Wednesday, 15 January 2014


Wednesday, 15 January 2014

All comedy is tough to review, as success or failure depends entirely on individual tastes and sense of humour. All I can say is that I've been watching Vic Reeves and Bob Mortimer since 1990's Vic Reeves Big Night Out exploded onto screens, back when I was on the cusp of becoming a teenager and, naturally, trying to find comedy my parents would hate and misunderstand. Their sketch show, The Smell of Reeves & Mortimer, became another favourite of mine in the '90s, but it was their outrageous comedy panel show Shooting Stars that forever endeared them to me. So it's not like I dislike Vic & Bob, okay? But to some extent their joke's wearing thinner than Bob's hair, and my tastes have changed now I'm in my mid-thirties.

House of Fools is their first sitcom (well, if you don't count failed Channel 4 pilot The Weekenders from 1992, or the BBC's short-lived Catterick from 2004), and something of a "consolation prize" for the BBC axing Shooting Stars after a successful revival. Speaking as someone who grew disenfranchised with Shooting Stars (which peaked circa 1997), I was actually rather glad it was axed and has allowed Vic & Bob to do something different. A crazy old-fashioned sitcom where Bob Mortimer plays a man continually frustrated by his oddball friends and neighbours—nutty best-friend Vic, man-eater Julie (Morgana Robinson), Geordie ex-con Bosh (Dan Skinner), and lothario Beef (Matt Berry)—felt like just the kind of loose structure their brand of surreal comedy would work well in.

Unfortunately, while there were funny moments and supremely daft ideas strewn across this half-hour, House of Fools didn't sweep me along. There just isn't enough of a narrative back-bone, a la Berry's own Toast or The IT Crowd. Vic & Bob's comedy has always been scattershot, so you can't expect everything to hit its mark, but the ratio of laughs to a mild feeling of embarrassment didn't tip in its favour for me.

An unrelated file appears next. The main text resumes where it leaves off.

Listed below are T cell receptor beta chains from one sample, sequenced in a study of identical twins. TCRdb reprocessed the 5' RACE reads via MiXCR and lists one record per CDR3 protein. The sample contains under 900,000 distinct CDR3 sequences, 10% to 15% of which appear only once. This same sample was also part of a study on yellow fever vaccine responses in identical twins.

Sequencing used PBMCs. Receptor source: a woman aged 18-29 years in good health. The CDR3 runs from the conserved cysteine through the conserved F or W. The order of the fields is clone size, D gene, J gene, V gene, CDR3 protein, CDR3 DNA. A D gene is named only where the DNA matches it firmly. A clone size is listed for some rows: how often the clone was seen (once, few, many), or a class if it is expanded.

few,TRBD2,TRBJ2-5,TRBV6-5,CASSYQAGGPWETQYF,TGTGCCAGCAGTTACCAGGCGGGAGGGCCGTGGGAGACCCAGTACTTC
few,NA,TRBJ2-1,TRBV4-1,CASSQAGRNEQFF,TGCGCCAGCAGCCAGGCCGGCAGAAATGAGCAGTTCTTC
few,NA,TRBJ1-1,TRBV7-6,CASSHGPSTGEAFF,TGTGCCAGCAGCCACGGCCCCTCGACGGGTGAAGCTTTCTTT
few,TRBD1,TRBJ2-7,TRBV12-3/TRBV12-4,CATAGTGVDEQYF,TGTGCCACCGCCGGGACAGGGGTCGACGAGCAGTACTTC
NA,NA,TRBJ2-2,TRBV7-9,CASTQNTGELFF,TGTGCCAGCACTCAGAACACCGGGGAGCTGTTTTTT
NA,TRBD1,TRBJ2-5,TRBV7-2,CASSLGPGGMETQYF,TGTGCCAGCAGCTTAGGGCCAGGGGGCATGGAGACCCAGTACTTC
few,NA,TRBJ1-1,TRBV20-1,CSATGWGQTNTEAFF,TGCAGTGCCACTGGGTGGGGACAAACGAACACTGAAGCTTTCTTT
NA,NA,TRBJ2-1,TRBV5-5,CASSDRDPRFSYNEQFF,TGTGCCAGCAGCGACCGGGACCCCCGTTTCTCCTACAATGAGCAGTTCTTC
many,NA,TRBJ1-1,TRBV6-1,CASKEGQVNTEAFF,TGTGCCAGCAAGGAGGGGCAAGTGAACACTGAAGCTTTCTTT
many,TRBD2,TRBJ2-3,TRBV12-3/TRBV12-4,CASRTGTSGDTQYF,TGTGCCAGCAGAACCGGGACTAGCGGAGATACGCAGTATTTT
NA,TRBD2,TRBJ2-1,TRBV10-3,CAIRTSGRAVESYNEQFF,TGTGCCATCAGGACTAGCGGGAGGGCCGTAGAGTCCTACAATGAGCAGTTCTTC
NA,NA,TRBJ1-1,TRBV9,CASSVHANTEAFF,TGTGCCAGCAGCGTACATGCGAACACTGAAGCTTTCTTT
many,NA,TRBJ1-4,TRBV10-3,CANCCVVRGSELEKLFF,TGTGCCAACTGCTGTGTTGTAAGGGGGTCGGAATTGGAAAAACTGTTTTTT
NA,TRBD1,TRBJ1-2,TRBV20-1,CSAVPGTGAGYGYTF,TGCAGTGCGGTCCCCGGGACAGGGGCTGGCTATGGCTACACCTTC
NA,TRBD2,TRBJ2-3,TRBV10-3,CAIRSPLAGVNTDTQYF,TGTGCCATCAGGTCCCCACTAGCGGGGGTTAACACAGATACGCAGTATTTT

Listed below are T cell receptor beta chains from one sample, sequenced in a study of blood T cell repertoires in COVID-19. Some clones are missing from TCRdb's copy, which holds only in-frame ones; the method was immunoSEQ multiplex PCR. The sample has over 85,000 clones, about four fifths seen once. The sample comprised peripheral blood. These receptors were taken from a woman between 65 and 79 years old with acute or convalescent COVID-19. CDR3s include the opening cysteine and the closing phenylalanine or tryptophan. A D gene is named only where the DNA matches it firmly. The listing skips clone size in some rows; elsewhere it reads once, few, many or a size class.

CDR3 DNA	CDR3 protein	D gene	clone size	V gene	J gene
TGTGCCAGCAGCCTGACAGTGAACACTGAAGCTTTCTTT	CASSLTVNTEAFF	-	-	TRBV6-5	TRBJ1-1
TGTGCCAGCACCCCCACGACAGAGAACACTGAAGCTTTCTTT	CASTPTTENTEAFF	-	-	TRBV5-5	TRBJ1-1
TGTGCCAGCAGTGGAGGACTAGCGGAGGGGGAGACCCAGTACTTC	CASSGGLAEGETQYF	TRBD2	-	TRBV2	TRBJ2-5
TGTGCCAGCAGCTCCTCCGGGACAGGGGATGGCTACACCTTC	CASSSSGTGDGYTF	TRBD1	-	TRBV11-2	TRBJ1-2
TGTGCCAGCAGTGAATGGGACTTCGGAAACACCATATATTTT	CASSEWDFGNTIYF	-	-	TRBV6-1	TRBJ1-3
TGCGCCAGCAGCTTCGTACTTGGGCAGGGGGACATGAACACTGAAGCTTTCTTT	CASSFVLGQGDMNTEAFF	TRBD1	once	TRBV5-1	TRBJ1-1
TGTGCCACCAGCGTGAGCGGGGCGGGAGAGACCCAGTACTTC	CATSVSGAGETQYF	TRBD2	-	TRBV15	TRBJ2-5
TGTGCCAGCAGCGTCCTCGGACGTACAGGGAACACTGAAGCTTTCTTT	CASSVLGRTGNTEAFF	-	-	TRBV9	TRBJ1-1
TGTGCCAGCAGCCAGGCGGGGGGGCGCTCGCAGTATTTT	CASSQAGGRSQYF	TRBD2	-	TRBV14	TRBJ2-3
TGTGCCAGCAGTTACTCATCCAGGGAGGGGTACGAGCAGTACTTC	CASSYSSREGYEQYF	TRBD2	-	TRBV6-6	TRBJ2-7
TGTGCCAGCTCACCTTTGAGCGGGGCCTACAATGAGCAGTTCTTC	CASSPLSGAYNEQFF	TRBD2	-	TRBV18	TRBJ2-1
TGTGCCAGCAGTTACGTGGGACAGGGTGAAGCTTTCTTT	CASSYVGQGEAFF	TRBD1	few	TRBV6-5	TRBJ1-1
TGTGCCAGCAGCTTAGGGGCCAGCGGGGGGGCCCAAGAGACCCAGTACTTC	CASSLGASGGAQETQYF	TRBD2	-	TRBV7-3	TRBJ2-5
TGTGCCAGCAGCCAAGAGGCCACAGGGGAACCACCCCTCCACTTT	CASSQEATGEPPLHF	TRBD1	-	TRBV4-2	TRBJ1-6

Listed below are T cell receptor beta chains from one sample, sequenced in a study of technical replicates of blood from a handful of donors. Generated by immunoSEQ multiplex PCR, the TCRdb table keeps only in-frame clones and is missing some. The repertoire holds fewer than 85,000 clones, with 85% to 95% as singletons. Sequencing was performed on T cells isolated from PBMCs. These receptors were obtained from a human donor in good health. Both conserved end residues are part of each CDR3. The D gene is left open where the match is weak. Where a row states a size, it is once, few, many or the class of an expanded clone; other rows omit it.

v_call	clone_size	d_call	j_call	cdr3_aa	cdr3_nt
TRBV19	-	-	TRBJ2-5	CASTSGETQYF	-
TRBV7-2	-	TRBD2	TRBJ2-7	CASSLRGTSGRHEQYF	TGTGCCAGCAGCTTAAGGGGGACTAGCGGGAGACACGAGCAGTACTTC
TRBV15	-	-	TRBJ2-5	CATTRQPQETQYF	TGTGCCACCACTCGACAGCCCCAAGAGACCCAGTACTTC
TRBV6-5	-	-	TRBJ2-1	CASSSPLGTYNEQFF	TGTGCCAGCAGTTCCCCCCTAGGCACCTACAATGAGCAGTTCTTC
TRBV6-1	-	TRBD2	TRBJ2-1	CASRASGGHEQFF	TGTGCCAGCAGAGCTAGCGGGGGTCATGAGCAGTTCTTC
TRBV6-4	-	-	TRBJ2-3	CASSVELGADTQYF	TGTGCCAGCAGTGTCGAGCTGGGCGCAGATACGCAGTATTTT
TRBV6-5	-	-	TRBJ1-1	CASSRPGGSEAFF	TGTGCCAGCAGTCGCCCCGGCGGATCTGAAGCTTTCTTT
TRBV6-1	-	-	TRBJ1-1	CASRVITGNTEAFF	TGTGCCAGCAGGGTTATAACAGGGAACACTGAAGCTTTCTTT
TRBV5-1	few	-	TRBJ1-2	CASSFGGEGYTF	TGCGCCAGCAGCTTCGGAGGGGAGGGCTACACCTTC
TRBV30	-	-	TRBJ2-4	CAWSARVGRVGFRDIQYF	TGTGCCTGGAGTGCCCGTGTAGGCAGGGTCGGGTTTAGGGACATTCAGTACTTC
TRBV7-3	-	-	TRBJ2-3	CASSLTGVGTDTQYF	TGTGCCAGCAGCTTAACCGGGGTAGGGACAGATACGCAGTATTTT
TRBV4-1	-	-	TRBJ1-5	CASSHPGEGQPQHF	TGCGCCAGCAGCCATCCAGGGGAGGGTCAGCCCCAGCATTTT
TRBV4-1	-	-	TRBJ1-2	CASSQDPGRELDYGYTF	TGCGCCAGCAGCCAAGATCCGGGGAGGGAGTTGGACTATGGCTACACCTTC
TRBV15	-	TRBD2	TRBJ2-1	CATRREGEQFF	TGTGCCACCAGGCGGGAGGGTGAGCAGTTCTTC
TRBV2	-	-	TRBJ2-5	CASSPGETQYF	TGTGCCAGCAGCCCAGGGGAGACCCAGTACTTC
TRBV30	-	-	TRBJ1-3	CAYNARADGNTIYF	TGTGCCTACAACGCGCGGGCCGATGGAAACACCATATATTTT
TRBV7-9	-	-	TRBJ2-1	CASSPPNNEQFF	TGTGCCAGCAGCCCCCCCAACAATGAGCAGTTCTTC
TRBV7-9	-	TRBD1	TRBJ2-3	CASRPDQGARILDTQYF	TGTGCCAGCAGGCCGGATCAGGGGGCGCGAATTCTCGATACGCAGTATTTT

One problem for me is that Vic & Bob's performances are fine for three-minute sketches and being "themselves" on a panel show, but they just came across as rather amateur here. It didn't help that they're surrounded by people who are simply better at this stuff, such as the cult legend that is Matt Berry (Garth Marenghi's Darkplace) and the magnificent Morgana Robinson (VIP). They just about scraped through because they still have built-in affection going for them, as two "uncle" types being silly deep into middle-age, but I just require more from a sitcom. If anything it only made me realise just how fantastic Rik Mayall and Ade Edmondson were in the '80s and '90s, doing a similar thing with The Young Ones and Bottom.

I'm aware many people found HoF totally hilarious from start to finish, and I'm not saying they're wrong—although I hope opinions aren't swayed by a refusal to admit their comedy heroes have indulged themselves with a stinker. Maybe I've simply outgrown Vic & Bob's infantile antics, or their style of bonkers comedy just doesn't feel as revolutionary as it did when I was a teen. When I laugh, it's more for the nostalgia of when Vic & Bob's innate "randomness" always tickled my funny-bone, or the occasional moment when you can't deny the sight of testicles stretched across a room demands a smile.

It's not that there's nothing to be amused by in House of Fools, but the jokes are pitched at an area of my brain that's smiling wryly at the memory of finding this brand of madcap nonsense uproarious, while the majority of my thirtysomething brain's become accustomed to something with more substance, style and thought behind it.

14 January 2013 | BBC2